Philosophy: A Student’s Guide. David K. Naugle. Crossway, 2012. 125 pp. $11.99. ISBN 978-1-4335-3127-9.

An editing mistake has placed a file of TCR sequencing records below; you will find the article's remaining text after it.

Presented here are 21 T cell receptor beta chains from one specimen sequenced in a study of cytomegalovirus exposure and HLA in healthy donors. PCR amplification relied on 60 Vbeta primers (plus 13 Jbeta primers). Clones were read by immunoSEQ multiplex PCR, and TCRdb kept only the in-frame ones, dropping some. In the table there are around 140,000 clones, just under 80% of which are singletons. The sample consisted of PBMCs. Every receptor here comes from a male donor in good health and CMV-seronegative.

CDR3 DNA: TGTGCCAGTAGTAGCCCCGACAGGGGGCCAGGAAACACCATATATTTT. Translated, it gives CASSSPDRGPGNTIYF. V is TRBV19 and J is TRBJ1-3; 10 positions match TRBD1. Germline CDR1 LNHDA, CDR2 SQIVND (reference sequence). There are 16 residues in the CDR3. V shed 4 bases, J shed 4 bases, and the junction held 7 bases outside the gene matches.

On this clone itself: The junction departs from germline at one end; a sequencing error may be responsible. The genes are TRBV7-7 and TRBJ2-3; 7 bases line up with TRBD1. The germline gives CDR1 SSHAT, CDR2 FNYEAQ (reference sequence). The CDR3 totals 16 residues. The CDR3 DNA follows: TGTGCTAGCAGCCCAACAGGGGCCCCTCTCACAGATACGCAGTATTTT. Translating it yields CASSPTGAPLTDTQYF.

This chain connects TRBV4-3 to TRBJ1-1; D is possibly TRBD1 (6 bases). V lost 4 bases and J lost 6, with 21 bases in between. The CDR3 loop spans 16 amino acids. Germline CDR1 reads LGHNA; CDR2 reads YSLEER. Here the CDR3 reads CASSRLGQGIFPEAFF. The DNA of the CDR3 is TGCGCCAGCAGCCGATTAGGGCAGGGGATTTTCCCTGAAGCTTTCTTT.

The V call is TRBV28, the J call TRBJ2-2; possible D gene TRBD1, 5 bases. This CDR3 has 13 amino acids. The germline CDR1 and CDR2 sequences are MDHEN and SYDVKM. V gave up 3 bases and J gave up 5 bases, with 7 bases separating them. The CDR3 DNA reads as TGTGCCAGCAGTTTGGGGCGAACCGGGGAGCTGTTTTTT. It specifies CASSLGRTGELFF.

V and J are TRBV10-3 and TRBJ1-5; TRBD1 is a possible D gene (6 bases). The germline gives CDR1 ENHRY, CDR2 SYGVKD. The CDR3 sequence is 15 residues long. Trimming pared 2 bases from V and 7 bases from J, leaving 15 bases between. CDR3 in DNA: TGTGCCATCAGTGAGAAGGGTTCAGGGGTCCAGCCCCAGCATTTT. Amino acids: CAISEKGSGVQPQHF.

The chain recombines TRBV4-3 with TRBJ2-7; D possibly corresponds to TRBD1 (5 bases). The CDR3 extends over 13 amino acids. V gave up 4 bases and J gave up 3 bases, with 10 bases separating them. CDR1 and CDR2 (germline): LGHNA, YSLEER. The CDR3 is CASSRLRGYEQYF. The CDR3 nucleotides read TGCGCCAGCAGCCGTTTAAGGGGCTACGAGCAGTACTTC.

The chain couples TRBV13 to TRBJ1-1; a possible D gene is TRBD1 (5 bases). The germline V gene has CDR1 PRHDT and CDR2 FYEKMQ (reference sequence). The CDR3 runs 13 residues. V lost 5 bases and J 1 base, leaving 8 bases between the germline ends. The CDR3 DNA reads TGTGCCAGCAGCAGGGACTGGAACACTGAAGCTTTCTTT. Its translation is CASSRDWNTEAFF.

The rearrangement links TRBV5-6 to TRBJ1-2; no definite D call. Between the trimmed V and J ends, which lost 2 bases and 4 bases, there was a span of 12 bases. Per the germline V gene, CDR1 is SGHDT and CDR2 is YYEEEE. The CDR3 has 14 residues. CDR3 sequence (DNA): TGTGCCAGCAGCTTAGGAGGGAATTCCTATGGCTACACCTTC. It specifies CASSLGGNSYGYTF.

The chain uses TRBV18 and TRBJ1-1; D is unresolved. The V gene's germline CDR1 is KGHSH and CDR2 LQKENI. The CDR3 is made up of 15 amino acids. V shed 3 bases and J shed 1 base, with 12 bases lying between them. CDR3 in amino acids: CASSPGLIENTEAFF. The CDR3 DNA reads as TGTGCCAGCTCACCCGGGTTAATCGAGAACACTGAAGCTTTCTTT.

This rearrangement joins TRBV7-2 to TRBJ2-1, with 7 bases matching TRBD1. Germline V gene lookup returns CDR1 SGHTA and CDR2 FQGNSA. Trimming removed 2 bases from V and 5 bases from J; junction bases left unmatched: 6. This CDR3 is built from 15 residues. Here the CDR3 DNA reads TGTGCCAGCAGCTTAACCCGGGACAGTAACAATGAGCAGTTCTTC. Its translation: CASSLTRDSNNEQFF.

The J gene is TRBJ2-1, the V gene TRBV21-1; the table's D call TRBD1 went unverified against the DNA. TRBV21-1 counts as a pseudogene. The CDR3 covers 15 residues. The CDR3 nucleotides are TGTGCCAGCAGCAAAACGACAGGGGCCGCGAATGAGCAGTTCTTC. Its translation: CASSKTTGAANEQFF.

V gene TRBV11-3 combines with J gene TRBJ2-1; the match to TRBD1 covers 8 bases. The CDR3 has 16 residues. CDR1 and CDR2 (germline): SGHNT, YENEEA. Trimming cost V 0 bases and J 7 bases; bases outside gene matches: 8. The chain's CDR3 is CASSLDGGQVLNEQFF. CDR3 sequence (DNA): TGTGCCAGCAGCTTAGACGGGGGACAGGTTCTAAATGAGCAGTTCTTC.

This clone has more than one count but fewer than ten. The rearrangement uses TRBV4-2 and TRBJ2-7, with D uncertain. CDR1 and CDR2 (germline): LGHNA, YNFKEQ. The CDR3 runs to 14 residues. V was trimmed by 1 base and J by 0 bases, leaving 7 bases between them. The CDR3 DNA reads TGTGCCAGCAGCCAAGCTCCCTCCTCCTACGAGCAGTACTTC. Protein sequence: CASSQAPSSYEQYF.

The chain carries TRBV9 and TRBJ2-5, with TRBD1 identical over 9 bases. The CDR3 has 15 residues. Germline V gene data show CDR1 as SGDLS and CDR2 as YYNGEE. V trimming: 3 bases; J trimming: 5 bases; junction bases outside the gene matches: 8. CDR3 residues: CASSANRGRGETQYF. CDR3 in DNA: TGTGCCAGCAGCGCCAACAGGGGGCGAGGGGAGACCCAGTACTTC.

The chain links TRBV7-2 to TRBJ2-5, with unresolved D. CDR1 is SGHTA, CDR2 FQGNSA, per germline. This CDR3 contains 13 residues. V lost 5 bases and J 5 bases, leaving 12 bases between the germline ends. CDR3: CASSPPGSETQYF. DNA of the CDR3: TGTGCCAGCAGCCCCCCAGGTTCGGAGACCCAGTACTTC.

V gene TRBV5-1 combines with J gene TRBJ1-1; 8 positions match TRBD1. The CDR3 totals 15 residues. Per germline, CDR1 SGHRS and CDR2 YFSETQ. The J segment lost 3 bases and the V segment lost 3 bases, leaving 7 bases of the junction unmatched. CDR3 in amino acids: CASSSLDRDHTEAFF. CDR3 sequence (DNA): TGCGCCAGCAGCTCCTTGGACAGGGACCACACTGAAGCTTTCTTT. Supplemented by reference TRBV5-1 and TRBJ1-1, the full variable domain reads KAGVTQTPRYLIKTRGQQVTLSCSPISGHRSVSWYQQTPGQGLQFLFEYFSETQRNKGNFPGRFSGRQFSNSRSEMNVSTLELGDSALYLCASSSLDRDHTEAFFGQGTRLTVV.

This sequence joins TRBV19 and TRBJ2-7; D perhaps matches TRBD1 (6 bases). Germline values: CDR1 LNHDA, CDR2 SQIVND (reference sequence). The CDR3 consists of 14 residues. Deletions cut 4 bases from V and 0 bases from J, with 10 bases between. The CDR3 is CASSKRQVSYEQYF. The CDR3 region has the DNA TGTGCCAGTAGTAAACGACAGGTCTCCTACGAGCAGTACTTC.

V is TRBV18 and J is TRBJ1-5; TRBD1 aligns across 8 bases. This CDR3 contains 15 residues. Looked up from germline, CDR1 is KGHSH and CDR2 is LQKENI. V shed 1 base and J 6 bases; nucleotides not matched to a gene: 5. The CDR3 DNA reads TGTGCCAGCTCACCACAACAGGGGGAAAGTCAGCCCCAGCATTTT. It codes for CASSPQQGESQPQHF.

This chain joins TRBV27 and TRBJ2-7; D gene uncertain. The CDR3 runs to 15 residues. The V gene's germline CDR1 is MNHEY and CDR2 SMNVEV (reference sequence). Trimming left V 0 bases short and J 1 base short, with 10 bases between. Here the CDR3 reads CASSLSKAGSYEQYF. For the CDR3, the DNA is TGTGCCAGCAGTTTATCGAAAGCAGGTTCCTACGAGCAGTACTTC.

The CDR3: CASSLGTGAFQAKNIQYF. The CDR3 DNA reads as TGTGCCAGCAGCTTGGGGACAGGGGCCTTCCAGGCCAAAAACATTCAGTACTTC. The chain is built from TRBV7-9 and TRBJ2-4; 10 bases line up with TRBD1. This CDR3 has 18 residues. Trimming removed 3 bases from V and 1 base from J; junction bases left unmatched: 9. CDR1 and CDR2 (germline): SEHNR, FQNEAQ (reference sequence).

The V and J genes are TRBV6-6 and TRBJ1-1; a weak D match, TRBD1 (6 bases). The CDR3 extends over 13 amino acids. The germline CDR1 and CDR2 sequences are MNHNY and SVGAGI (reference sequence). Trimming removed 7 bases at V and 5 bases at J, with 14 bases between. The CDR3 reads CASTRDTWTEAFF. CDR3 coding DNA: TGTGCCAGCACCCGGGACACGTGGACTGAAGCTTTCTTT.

There are many ways of introducing philosophy to beginners. Some authors give a historical introduction, while others give a thematic introduction, a few do both. In this book, Naugle gives thematic introduction to philosophy from within a Christian worldview. It is my humble opinion that the best way to honour a philosopher’s work is to approach it as a philosopher, that is, to interact with his claims, to ask questions of the author, and to give him the benefit of the doubt until he proves otherwise. In this review I will do just that. I will begin by noting the purpose and limitations of this book, as described by the author, followed by a brief outline of the book. I will finish by explaining what are this books greatest merits and difficulties.